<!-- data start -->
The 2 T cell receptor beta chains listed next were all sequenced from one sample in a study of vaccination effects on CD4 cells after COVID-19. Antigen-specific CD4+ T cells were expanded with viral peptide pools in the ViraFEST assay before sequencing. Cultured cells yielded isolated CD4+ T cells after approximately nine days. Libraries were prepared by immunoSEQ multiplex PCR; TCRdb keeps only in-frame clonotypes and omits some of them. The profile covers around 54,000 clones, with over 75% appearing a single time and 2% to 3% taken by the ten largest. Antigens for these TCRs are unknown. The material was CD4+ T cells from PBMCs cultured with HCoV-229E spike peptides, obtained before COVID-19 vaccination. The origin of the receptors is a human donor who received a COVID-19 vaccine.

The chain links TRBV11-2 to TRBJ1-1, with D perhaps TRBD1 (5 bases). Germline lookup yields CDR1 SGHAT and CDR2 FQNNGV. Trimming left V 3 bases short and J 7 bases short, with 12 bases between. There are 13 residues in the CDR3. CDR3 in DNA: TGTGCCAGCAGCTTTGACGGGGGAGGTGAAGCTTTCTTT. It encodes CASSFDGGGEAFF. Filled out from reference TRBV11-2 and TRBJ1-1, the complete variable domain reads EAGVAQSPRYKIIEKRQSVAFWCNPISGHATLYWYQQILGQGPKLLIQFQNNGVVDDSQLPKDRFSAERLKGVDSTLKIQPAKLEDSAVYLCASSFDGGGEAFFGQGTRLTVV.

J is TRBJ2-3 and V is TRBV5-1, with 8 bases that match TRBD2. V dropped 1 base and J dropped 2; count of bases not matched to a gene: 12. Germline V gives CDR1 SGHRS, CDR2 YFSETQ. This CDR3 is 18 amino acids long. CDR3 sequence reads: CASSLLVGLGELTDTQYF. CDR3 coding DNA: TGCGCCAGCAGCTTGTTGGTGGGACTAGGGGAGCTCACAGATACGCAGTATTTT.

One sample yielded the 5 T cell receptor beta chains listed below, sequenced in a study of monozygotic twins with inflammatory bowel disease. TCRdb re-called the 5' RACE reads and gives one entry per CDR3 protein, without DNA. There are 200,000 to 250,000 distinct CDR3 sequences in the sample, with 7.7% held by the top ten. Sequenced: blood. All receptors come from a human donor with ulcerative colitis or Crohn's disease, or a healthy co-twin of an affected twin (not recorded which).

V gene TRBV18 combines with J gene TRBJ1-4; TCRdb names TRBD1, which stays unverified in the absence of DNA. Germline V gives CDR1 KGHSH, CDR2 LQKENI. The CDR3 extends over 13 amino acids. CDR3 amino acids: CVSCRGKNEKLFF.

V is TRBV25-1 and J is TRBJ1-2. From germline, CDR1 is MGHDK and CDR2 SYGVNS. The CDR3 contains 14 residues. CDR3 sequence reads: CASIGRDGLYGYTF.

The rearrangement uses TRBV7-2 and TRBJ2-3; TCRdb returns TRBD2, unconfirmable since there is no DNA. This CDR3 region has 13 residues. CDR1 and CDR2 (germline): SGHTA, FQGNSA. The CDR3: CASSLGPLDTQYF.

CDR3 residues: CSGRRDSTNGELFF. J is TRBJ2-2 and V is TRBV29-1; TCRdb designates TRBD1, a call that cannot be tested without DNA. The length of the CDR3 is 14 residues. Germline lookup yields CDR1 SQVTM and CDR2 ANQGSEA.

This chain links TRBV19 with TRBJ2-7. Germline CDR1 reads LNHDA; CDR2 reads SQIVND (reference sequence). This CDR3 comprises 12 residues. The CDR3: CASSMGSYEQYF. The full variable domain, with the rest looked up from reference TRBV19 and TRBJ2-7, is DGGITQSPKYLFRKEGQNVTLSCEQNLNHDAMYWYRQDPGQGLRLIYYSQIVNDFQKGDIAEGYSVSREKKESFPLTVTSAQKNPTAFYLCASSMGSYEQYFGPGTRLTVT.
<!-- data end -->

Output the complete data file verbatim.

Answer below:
The 2 T cell receptor beta chains listed next were all sequenced from one sample in a study of vaccination effects on CD4 cells after COVID-19. Antigen-specific CD4+ T cells were expanded with viral peptide pools in the ViraFEST assay before sequencing. Cultured cells yielded isolated CD4+ T cells after approximately nine days. Libraries were prepared by immunoSEQ multiplex PCR; TCRdb keeps only in-frame clonotypes and omits some of them. The profile covers around 54,000 clones, with over 75% appearing a single time and 2% to 3% taken by the ten largest. Antigens for these TCRs are unknown. The material was CD4+ T cells from PBMCs cultured with HCoV-229E spike peptides, obtained before COVID-19 vaccination. The origin of the receptors is a human donor who received a COVID-19 vaccine.

The chain links TRBV11-2 to TRBJ1-1, with D perhaps TRBD1 (5 bases). Germline lookup yields CDR1 SGHAT and CDR2 FQNNGV. Trimming left V 3 bases short and J 7 bases short, with 12 bases between. There are 13 residues in the CDR3. CDR3 in DNA: TGTGCCAGCAGCTTTGACGGGGGAGGTGAAGCTTTCTTT. It encodes CASSFDGGGEAFF. Filled out from reference TRBV11-2 and TRBJ1-1, the complete variable domain reads EAGVAQSPRYKIIEKRQSVAFWCNPISGHATLYWYQQILGQGPKLLIQFQNNGVVDDSQLPKDRFSAERLKGVDSTLKIQPAKLEDSAVYLCASSFDGGGEAFFGQGTRLTVV.

J is TRBJ2-3 and V is TRBV5-1, with 8 bases that match TRBD2. V dropped 1 base and J dropped 2; count of bases not matched to a gene: 12. Germline V gives CDR1 SGHRS, CDR2 YFSETQ. This CDR3 is 18 amino acids long. CDR3 sequence reads: CASSLLVGLGELTDTQYF. CDR3 coding DNA: TGCGCCAGCAGCTTGTTGGTGGGACTAGGGGAGCTCACAGATACGCAGTATTTT.

One sample yielded the 5 T cell receptor beta chains listed below, sequenced in a study of monozygotic twins with inflammatory bowel disease. TCRdb re-called the 5' RACE reads and gives one entry per CDR3 protein, without DNA. There are 200,000 to 250,000 distinct CDR3 sequences in the sample, with 7.7% held by the top ten. Sequenced: blood. All receptors come from a human donor with ulcerative colitis or Crohn's disease, or a healthy co-twin of an affected twin (not recorded which).

V gene TRBV18 combines with J gene TRBJ1-4; TCRdb names TRBD1, which stays unverified in the absence of DNA. Germline V gives CDR1 KGHSH, CDR2 LQKENI. The CDR3 extends over 13 amino acids. CDR3 amino acids: CVSCRGKNEKLFF.

V is TRBV25-1 and J is TRBJ1-2. From germline, CDR1 is MGHDK and CDR2 SYGVNS. The CDR3 contains 14 residues. CDR3 sequence reads: CASIGRDGLYGYTF.

The rearrangement uses TRBV7-2 and TRBJ2-3; TCRdb returns TRBD2, unconfirmable since there is no DNA. This CDR3 region has 13 residues. CDR1 and CDR2 (germline): SGHTA, FQGNSA. The CDR3: CASSLGPLDTQYF.

CDR3 residues: CSGRRDSTNGELFF. J is TRBJ2-2 and V is TRBV29-1; TCRdb designates TRBD1, a call that cannot be tested without DNA. The length of the CDR3 is 14 residues. Germline lookup yields CDR1 SQVTM and CDR2 ANQGSEA.

This chain links TRBV19 with TRBJ2-7. Germline CDR1 reads LNHDA; CDR2 reads SQIVND (reference sequence). This CDR3 comprises 12 residues. The CDR3: CASSMGSYEQYF. The full variable domain, with the rest looked up from reference TRBV19 and TRBJ2-7, is DGGITQSPKYLFRKEGQNVTLSCEQNLNHDAMYWYRQDPGQGLRLIYYSQIVNDFQKGDIAEGYSVSREKKESFPLTVTSAQKNPTAFYLCASSMGSYEQYFGPGTRLTVT.